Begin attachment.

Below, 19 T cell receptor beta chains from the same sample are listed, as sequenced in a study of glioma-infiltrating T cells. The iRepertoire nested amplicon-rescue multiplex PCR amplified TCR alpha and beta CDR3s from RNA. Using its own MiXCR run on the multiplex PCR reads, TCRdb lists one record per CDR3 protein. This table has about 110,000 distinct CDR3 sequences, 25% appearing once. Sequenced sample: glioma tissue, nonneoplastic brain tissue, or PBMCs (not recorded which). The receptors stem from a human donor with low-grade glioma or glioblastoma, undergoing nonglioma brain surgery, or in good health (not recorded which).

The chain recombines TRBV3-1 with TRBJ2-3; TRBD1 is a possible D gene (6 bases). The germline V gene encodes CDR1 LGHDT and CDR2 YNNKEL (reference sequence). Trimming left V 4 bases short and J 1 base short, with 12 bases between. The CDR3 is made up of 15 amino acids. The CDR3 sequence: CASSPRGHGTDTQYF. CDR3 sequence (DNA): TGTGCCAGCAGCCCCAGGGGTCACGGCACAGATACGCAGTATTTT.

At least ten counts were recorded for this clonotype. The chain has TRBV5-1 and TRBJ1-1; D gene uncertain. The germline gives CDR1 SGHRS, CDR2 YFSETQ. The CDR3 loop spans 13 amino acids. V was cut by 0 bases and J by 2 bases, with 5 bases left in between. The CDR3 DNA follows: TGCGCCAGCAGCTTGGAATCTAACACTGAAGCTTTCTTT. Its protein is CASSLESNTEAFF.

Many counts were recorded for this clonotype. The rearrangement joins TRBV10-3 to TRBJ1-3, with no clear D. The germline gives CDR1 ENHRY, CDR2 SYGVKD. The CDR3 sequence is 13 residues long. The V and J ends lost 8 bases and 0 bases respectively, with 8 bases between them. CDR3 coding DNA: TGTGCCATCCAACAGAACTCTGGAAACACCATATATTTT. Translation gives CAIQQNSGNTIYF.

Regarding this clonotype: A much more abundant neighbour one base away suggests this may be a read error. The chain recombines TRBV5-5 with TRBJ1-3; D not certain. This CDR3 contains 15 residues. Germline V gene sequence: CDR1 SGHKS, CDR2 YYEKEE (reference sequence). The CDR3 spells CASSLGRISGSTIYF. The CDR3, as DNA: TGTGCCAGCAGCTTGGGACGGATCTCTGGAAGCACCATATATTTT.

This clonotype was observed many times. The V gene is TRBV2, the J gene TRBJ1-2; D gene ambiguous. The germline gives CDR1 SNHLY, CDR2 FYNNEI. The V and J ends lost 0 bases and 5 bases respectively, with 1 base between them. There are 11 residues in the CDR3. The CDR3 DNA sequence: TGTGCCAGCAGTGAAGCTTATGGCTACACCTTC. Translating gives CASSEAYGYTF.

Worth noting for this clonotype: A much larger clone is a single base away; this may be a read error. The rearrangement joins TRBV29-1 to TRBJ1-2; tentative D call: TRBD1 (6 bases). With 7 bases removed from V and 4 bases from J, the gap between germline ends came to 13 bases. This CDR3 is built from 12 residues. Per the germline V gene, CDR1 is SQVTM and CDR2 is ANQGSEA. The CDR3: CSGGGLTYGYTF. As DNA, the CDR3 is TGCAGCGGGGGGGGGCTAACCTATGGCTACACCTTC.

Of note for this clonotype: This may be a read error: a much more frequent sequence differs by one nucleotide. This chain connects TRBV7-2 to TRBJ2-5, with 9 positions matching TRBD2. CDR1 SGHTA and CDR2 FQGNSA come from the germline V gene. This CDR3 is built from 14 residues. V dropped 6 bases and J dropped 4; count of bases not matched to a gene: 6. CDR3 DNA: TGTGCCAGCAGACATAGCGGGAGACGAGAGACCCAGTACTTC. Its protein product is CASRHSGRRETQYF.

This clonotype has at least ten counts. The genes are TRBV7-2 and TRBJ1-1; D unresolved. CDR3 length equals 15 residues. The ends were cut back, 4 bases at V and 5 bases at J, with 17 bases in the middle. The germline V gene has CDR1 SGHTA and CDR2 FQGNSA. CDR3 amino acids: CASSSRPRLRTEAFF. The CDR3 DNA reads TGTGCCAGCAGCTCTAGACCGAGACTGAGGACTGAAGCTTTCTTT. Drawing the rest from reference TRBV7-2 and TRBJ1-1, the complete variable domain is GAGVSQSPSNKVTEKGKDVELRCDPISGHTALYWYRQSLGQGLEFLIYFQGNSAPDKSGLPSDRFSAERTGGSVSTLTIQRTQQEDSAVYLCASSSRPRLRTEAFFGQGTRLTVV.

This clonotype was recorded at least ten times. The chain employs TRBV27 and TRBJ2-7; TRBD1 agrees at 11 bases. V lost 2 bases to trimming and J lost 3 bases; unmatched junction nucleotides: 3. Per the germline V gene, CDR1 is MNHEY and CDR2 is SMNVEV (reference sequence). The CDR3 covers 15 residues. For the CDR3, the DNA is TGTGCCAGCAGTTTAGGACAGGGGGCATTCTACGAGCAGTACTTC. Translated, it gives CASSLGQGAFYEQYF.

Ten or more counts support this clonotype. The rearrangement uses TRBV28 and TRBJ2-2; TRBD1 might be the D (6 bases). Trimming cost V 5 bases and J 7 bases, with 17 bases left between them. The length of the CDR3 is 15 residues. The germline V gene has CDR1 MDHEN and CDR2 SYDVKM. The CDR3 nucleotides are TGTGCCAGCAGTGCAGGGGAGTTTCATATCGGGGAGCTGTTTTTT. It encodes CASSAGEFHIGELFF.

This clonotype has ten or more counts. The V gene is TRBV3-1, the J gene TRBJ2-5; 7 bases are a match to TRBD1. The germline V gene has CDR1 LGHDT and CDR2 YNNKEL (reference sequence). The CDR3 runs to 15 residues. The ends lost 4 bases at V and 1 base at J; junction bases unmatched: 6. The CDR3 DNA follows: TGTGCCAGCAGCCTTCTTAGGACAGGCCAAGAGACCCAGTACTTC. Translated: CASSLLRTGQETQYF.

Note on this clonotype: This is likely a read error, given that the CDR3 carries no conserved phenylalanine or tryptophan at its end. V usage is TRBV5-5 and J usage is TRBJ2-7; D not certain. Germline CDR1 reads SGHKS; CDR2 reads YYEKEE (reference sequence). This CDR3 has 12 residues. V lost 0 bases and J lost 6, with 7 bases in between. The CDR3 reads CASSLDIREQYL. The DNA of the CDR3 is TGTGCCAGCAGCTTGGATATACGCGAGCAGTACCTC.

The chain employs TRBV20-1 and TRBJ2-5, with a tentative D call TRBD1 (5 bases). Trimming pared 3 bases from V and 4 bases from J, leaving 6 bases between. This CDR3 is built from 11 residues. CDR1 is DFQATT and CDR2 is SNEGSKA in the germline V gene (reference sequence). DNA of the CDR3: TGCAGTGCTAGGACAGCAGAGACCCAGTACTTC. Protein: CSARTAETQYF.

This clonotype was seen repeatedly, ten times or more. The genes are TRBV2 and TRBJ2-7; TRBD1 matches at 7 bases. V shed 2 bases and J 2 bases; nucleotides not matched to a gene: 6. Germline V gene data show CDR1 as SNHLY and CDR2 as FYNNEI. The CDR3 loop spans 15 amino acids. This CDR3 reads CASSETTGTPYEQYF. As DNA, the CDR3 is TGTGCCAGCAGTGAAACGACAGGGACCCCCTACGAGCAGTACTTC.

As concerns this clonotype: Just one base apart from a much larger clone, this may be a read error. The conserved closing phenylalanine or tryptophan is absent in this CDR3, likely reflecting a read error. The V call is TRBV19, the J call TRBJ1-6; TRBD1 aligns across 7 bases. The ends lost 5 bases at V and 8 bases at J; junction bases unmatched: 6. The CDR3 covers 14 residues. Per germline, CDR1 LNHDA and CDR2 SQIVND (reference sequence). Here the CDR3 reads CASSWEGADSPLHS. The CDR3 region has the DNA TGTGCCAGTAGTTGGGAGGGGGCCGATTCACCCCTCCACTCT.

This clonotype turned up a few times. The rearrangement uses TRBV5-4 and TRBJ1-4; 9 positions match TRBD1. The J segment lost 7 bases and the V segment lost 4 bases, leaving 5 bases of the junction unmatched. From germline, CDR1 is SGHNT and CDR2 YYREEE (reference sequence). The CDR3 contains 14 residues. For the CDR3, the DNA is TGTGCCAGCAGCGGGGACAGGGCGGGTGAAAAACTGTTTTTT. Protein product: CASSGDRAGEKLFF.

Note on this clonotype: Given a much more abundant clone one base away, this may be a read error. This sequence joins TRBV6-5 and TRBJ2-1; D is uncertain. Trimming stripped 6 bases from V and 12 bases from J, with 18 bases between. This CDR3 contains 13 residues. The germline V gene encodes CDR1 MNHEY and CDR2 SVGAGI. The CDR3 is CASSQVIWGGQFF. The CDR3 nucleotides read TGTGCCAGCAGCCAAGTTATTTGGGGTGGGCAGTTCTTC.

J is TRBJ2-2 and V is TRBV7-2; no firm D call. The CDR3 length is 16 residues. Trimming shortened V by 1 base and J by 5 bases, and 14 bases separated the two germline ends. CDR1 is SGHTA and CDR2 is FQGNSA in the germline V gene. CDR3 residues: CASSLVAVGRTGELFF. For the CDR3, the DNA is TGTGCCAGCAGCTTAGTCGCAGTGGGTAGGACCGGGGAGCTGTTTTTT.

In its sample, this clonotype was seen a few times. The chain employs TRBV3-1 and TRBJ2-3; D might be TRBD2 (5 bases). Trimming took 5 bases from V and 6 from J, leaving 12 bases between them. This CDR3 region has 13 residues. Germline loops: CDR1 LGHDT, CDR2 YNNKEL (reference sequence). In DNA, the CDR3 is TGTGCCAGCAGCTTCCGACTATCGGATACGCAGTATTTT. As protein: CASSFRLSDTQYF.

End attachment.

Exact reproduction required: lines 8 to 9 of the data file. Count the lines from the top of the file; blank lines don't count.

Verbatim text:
Of note for this clonotype: This may be a read error: a much more frequent sequence differs by one nucleotide. This chain connects TRBV7-2 to TRBJ2-5, with 9 positions matching TRBD2. CDR1 SGHTA and CDR2 FQGNSA come from the germline V gene. This CDR3 is built from 14 residues. V dropped 6 bases and J dropped 4; count of bases not matched to a gene: 6. CDR3 DNA: TGTGCCAGCAGACATAGCGGGAGACGAGAGACCCAGTACTTC. Its protein product is CASRHSGRRETQYF.

This clonotype has at least ten counts. The genes are TRBV7-2 and TRBJ1-1; D unresolved. CDR3 length equals 15 residues. The ends were cut back, 4 bases at V and 5 bases at J, with 17 bases in the middle. The germline V gene has CDR1 SGHTA and CDR2 FQGNSA. CDR3 amino acids: CASSSRPRLRTEAFF. The CDR3 DNA reads TGTGCCAGCAGCTCTAGACCGAGACTGAGGACTGAAGCTTTCTTT. Drawing the rest from reference TRBV7-2 and TRBJ1-1, the complete variable domain is GAGVSQSPSNKVTEKGKDVELRCDPISGHTALYWYRQSLGQGLEFLIYFQGNSAPDKSGLPSDRFSAERTGGSVSTLTIQRTQQEDSAVYLCASSSRPRLRTEAFFGQGTRLTVV.